Escape velocity at particular radius from the gravitational source means the initial speed that an object needs at that raduis in order to coast without limit ("to infinity") without ever falling back to the gravitational source. If the escape velocity at a radius is so large that nothing inside that radius can ever move outside that radius, then the escape velocity at that radius is infinite.(adsbygoogle = window.adsbygoogle || []).push({});

Suppose that a light beam is directed radially outward from a source in the vicinity of a black hole event horizon.

If the light source is exactly on the event horizon, then the beam will become infinitely red-shifted in zero distance. In other words, it won't go anywhere. This is because escape velocity at the event horizon is infinite.

If the light source is a short distance outside the event horizon, then the beam will travel a short distance before it becomes infinitely red-shifted. This is because the escape velocity at that radius is finite but much larger than the speed of light, so that light cannot escape to infinity.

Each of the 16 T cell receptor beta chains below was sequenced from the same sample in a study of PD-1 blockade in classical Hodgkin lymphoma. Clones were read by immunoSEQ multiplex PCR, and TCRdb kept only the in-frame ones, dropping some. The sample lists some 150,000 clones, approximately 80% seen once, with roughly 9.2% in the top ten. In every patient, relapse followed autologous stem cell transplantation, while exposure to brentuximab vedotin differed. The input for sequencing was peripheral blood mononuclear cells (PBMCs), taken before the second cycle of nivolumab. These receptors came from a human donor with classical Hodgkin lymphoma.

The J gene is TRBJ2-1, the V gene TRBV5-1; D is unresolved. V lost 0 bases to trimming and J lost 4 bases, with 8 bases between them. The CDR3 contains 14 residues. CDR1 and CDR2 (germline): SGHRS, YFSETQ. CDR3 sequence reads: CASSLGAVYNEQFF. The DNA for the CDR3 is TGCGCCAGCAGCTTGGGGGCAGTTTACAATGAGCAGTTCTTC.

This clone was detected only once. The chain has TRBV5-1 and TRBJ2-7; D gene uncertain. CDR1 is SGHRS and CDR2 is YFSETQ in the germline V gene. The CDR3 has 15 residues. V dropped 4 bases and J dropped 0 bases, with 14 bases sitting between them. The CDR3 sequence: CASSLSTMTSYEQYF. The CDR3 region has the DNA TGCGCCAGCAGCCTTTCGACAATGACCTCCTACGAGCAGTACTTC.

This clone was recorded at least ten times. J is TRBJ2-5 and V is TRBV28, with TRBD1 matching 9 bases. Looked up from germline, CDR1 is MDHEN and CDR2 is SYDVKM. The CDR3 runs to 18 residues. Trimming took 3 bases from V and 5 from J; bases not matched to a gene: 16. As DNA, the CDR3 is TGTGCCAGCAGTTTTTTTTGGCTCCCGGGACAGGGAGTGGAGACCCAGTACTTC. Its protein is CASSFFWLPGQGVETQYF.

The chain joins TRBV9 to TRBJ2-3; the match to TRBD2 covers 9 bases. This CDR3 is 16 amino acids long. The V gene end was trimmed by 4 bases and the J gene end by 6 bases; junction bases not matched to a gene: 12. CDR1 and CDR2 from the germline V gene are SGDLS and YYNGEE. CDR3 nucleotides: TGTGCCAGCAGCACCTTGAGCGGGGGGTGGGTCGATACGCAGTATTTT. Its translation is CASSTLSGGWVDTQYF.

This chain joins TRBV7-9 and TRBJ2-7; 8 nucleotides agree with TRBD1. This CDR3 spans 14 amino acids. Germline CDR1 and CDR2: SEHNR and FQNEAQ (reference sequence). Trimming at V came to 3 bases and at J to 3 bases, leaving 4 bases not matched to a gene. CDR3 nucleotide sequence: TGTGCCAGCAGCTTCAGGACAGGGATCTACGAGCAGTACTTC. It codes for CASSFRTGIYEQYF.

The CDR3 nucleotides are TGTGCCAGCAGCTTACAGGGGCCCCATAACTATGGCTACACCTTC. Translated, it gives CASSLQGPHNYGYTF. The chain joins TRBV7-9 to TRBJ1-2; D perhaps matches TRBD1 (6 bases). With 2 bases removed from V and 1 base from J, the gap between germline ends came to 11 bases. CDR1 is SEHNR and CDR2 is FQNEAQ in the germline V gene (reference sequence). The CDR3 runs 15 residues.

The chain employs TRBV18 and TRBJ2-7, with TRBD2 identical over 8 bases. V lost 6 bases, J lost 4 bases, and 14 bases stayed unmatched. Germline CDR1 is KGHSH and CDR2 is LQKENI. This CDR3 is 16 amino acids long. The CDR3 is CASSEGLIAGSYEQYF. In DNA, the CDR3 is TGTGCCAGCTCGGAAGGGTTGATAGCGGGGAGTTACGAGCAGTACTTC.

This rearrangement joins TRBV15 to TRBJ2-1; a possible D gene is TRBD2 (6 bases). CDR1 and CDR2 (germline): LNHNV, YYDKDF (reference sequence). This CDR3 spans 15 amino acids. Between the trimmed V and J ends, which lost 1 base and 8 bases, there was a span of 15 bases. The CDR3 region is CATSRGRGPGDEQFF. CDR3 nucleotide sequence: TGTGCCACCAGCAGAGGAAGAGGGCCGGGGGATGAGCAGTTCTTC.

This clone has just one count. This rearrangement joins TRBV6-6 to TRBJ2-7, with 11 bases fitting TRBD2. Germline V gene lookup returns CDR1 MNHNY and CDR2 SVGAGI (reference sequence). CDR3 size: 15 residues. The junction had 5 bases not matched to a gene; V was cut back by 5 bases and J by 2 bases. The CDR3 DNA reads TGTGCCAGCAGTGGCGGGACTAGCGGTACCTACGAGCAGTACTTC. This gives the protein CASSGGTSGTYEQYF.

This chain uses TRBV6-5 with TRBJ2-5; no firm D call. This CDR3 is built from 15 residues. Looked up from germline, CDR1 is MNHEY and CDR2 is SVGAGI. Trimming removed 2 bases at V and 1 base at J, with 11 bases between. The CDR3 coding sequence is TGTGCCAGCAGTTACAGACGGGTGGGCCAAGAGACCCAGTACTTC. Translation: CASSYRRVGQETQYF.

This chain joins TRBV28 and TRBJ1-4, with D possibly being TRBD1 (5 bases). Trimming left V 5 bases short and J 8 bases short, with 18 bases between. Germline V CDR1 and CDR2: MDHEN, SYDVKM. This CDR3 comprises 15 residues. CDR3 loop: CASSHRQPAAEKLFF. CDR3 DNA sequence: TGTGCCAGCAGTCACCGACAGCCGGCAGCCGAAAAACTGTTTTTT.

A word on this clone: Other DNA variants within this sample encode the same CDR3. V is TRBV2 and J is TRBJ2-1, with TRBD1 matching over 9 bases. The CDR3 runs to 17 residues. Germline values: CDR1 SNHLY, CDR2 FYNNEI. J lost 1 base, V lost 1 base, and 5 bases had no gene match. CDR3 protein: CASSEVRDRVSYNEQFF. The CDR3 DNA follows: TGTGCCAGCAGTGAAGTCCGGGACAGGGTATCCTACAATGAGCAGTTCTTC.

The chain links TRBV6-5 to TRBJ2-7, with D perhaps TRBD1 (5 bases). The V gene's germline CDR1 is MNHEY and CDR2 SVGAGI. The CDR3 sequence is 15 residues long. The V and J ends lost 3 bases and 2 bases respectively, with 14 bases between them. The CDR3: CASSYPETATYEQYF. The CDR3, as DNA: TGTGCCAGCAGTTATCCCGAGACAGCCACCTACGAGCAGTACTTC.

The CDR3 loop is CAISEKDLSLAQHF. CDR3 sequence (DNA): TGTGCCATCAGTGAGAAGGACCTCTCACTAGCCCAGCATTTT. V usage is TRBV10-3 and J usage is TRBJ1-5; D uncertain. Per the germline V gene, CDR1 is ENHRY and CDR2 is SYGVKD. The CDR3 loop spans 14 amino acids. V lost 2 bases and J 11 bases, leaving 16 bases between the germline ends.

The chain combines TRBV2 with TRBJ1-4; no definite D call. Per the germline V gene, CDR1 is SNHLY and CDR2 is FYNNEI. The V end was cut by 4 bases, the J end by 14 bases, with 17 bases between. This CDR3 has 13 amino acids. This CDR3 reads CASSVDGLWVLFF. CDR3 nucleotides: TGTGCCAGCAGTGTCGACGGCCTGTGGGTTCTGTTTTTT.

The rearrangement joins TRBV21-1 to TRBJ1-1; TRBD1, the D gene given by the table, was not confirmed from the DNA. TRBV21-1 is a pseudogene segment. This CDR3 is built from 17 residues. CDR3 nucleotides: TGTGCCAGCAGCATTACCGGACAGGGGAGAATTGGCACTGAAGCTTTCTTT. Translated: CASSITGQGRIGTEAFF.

At some distance from the event horizon, the escape velocity will be equal to the speed of light. By definition, this is the Schwarzschild radius. By LaPlace's classical physics derivation, this distance would be 2GM/c-squared. When the light source is at that radius, the beam will travel forever without becoming infinitely red-shifted. If the light source was just inside that radius, the beam would travel a very long, but finite, distance before it became infiinitely red-shifted.

Thus the event horizon is not located at a spatial distance of 2GM/c-squared from the center of mass. It is separated from the center of mass by zero spatial distance and by a time interval of 2GM/c-squared. The center of mass is empty space with null gravity until, after a time interval of 2GM/c-squared (in the free-fall reference frame at the center point), the singularity arrives with all the mass-energy within the spatial Schwarzschild radius falling in on the spatial center point. (That last sentence makes no sense, but it's as close as I can come to visualizing something that happens nowhere after forever.)

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# Escape velocity outside event horizon

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